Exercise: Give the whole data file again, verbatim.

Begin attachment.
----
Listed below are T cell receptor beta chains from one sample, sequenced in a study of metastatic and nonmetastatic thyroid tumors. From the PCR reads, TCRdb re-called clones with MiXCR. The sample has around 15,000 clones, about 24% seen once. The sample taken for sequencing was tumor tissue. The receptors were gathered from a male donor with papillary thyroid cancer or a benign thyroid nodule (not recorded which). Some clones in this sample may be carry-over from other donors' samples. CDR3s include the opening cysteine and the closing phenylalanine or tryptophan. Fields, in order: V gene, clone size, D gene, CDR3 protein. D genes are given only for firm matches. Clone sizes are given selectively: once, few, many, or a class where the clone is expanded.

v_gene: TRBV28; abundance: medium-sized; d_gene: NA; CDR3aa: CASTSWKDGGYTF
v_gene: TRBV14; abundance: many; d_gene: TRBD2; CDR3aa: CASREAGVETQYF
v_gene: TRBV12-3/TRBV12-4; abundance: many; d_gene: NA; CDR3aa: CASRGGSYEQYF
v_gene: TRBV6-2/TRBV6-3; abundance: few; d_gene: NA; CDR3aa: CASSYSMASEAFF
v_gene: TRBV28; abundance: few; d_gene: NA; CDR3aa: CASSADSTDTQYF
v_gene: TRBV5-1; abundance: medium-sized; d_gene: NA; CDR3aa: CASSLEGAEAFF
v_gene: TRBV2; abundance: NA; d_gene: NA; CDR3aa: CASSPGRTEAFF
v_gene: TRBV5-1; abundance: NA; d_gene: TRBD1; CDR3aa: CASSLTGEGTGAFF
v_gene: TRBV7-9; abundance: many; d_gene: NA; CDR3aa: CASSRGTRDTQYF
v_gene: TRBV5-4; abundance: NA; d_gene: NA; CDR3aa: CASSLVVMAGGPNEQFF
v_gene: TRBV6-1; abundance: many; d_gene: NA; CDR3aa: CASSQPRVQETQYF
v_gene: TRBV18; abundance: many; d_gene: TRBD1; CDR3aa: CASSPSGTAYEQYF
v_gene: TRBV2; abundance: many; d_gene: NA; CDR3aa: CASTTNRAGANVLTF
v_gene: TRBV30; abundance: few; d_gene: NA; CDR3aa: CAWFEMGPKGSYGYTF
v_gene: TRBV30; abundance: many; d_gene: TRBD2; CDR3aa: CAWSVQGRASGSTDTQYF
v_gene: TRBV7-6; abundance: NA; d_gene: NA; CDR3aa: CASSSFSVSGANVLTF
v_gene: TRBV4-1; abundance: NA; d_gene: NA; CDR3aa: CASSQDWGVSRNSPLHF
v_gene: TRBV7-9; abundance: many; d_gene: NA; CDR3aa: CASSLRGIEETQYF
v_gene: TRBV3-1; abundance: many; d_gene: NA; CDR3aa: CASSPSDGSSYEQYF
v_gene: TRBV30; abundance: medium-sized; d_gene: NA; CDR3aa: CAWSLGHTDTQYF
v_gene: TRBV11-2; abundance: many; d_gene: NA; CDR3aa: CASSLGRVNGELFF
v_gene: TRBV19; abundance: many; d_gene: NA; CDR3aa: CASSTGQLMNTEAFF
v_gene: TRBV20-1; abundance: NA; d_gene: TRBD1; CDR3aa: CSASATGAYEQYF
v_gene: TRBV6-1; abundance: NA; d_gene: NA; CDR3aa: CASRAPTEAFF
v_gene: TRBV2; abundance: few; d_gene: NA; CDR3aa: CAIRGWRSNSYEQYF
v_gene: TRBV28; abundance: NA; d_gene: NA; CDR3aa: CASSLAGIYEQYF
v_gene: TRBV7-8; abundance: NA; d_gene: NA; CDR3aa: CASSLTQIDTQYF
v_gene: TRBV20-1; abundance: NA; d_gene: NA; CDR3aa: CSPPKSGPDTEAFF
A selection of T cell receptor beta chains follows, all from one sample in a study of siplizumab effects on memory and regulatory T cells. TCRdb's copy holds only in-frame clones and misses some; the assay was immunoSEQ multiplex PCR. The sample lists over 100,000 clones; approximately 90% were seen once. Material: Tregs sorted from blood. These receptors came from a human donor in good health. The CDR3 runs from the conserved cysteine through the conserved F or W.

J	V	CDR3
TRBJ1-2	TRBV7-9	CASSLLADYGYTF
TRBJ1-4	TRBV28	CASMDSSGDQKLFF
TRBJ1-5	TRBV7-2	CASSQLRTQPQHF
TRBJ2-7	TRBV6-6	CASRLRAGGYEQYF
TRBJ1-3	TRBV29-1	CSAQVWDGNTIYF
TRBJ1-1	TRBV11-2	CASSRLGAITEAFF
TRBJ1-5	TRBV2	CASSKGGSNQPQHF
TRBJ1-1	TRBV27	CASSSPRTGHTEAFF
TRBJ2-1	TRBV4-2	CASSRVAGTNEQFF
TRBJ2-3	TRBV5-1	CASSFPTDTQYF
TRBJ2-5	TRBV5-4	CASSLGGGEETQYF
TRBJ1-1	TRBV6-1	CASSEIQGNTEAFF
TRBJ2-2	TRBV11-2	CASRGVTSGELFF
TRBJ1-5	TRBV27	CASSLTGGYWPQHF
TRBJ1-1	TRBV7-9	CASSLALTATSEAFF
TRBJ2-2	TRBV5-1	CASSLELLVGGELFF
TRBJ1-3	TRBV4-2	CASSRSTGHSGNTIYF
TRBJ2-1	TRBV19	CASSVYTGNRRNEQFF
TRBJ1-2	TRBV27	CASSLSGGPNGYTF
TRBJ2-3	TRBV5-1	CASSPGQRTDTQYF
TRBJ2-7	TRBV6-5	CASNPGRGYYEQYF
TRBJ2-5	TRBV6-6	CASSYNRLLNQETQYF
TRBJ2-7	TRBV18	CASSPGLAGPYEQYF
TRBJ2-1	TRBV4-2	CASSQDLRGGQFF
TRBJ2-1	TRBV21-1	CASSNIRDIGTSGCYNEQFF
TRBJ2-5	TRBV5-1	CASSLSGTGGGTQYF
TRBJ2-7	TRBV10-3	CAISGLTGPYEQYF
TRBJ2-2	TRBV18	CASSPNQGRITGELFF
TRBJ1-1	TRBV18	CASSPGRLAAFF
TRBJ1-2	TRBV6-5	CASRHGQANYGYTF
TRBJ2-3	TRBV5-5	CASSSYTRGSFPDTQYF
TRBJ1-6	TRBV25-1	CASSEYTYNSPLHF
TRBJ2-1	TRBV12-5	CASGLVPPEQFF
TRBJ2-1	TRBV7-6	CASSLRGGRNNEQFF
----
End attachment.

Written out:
Listed below are T cell receptor beta chains from one sample, sequenced in a study of metastatic and nonmetastatic thyroid tumors. From the PCR reads, TCRdb re-called clones with MiXCR. The sample has around 15,000 clones, about 24% seen once. The sample taken for sequencing was tumor tissue. The receptors were gathered from a male donor with papillary thyroid cancer or a benign thyroid nodule (not recorded which). Some clones in this sample may be carry-over from other donors' samples. CDR3s include the opening cysteine and the closing phenylalanine or tryptophan. Fields, in order: V gene, clone size, D gene, CDR3 protein. D genes are given only for firm matches. Clone sizes are given selectively: once, few, many, or a class where the clone is expanded.

v_gene: TRBV28; abundance: medium-sized; d_gene: NA; CDR3aa: CASTSWKDGGYTF
v_gene: TRBV14; abundance: many; d_gene: TRBD2; CDR3aa: CASREAGVETQYF
v_gene: TRBV12-3/TRBV12-4; abundance: many; d_gene: NA; CDR3aa: CASRGGSYEQYF
v_gene: TRBV6-2/TRBV6-3; abundance: few; d_gene: NA; CDR3aa: CASSYSMASEAFF
v_gene: TRBV28; abundance: few; d_gene: NA; CDR3aa: CASSADSTDTQYF
v_gene: TRBV5-1; abundance: medium-sized; d_gene: NA; CDR3aa: CASSLEGAEAFF
v_gene: TRBV2; abundance: NA; d_gene: NA; CDR3aa: CASSPGRTEAFF
v_gene: TRBV5-1; abundance: NA; d_gene: TRBD1; CDR3aa: CASSLTGEGTGAFF
v_gene: TRBV7-9; abundance: many; d_gene: NA; CDR3aa: CASSRGTRDTQYF
v_gene: TRBV5-4; abundance: NA; d_gene: NA; CDR3aa: CASSLVVMAGGPNEQFF
v_gene: TRBV6-1; abundance: many; d_gene: NA; CDR3aa: CASSQPRVQETQYF
v_gene: TRBV18; abundance: many; d_gene: TRBD1; CDR3aa: CASSPSGTAYEQYF
v_gene: TRBV2; abundance: many; d_gene: NA; CDR3aa: CASTTNRAGANVLTF
v_gene: TRBV30; abundance: few; d_gene: NA; CDR3aa: CAWFEMGPKGSYGYTF
v_gene: TRBV30; abundance: many; d_gene: TRBD2; CDR3aa: CAWSVQGRASGSTDTQYF
v_gene: TRBV7-6; abundance: NA; d_gene: NA; CDR3aa: CASSSFSVSGANVLTF
v_gene: TRBV4-1; abundance: NA; d_gene: NA; CDR3aa: CASSQDWGVSRNSPLHF
v_gene: TRBV7-9; abundance: many; d_gene: NA; CDR3aa: CASSLRGIEETQYF
v_gene: TRBV3-1; abundance: many; d_gene: NA; CDR3aa: CASSPSDGSSYEQYF
v_gene: TRBV30; abundance: medium-sized; d_gene: NA; CDR3aa: CAWSLGHTDTQYF
v_gene: TRBV11-2; abundance: many; d_gene: NA; CDR3aa: CASSLGRVNGELFF
v_gene: TRBV19; abundance: many; d_gene: NA; CDR3aa: CASSTGQLMNTEAFF
v_gene: TRBV20-1; abundance: NA; d_gene: TRBD1; CDR3aa: CSASATGAYEQYF
v_gene: TRBV6-1; abundance: NA; d_gene: NA; CDR3aa: CASRAPTEAFF
v_gene: TRBV2; abundance: few; d_gene: NA; CDR3aa: CAIRGWRSNSYEQYF
v_gene: TRBV28; abundance: NA; d_gene: NA; CDR3aa: CASSLAGIYEQYF
v_gene: TRBV7-8; abundance: NA; d_gene: NA; CDR3aa: CASSLTQIDTQYF
v_gene: TRBV20-1; abundance: NA; d_gene: NA; CDR3aa: CSPPKSGPDTEAFF
A selection of T cell receptor beta chains follows, all from one sample in a study of siplizumab effects on memory and regulatory T cells. TCRdb's copy holds only in-frame clones and misses some; the assay was immunoSEQ multiplex PCR. The sample lists over 100,000 clones; approximately 90% were seen once. Material: Tregs sorted from blood. These receptors came from a human donor in good health. The CDR3 runs from the conserved cysteine through the conserved F or W.

J	V	CDR3
TRBJ1-2	TRBV7-9	CASSLLADYGYTF
TRBJ1-4	TRBV28	CASMDSSGDQKLFF
TRBJ1-5	TRBV7-2	CASSQLRTQPQHF
TRBJ2-7	TRBV6-6	CASRLRAGGYEQYF
TRBJ1-3	TRBV29-1	CSAQVWDGNTIYF
TRBJ1-1	TRBV11-2	CASSRLGAITEAFF
TRBJ1-5	TRBV2	CASSKGGSNQPQHF
TRBJ1-1	TRBV27	CASSSPRTGHTEAFF
TRBJ2-1	TRBV4-2	CASSRVAGTNEQFF
TRBJ2-3	TRBV5-1	CASSFPTDTQYF
TRBJ2-5	TRBV5-4	CASSLGGGEETQYF
TRBJ1-1	TRBV6-1	CASSEIQGNTEAFF
TRBJ2-2	TRBV11-2	CASRGVTSGELFF
TRBJ1-5	TRBV27	CASSLTGGYWPQHF
TRBJ1-1	TRBV7-9	CASSLALTATSEAFF
TRBJ2-2	TRBV5-1	CASSLELLVGGELFF
TRBJ1-3	TRBV4-2	CASSRSTGHSGNTIYF
TRBJ2-1	TRBV19	CASSVYTGNRRNEQFF
TRBJ1-2	TRBV27	CASSLSGGPNGYTF
TRBJ2-3	TRBV5-1	CASSPGQRTDTQYF
TRBJ2-7	TRBV6-5	CASNPGRGYYEQYF
TRBJ2-5	TRBV6-6	CASSYNRLLNQETQYF
TRBJ2-7	TRBV18	CASSPGLAGPYEQYF
TRBJ2-1	TRBV4-2	CASSQDLRGGQFF
TRBJ2-1	TRBV21-1	CASSNIRDIGTSGCYNEQFF
TRBJ2-5	TRBV5-1	CASSLSGTGGGTQYF
TRBJ2-7	TRBV10-3	CAISGLTGPYEQYF
TRBJ2-2	TRBV18	CASSPNQGRITGELFF
TRBJ1-1	TRBV18	CASSPGRLAAFF
TRBJ1-2	TRBV6-5	CASRHGQANYGYTF
TRBJ2-3	TRBV5-5	CASSSYTRGSFPDTQYF
TRBJ1-6	TRBV25-1	CASSEYTYNSPLHF
TRBJ2-1	TRBV12-5	CASGLVPPEQFF
TRBJ2-1	TRBV7-6	CASSLRGGRNNEQFF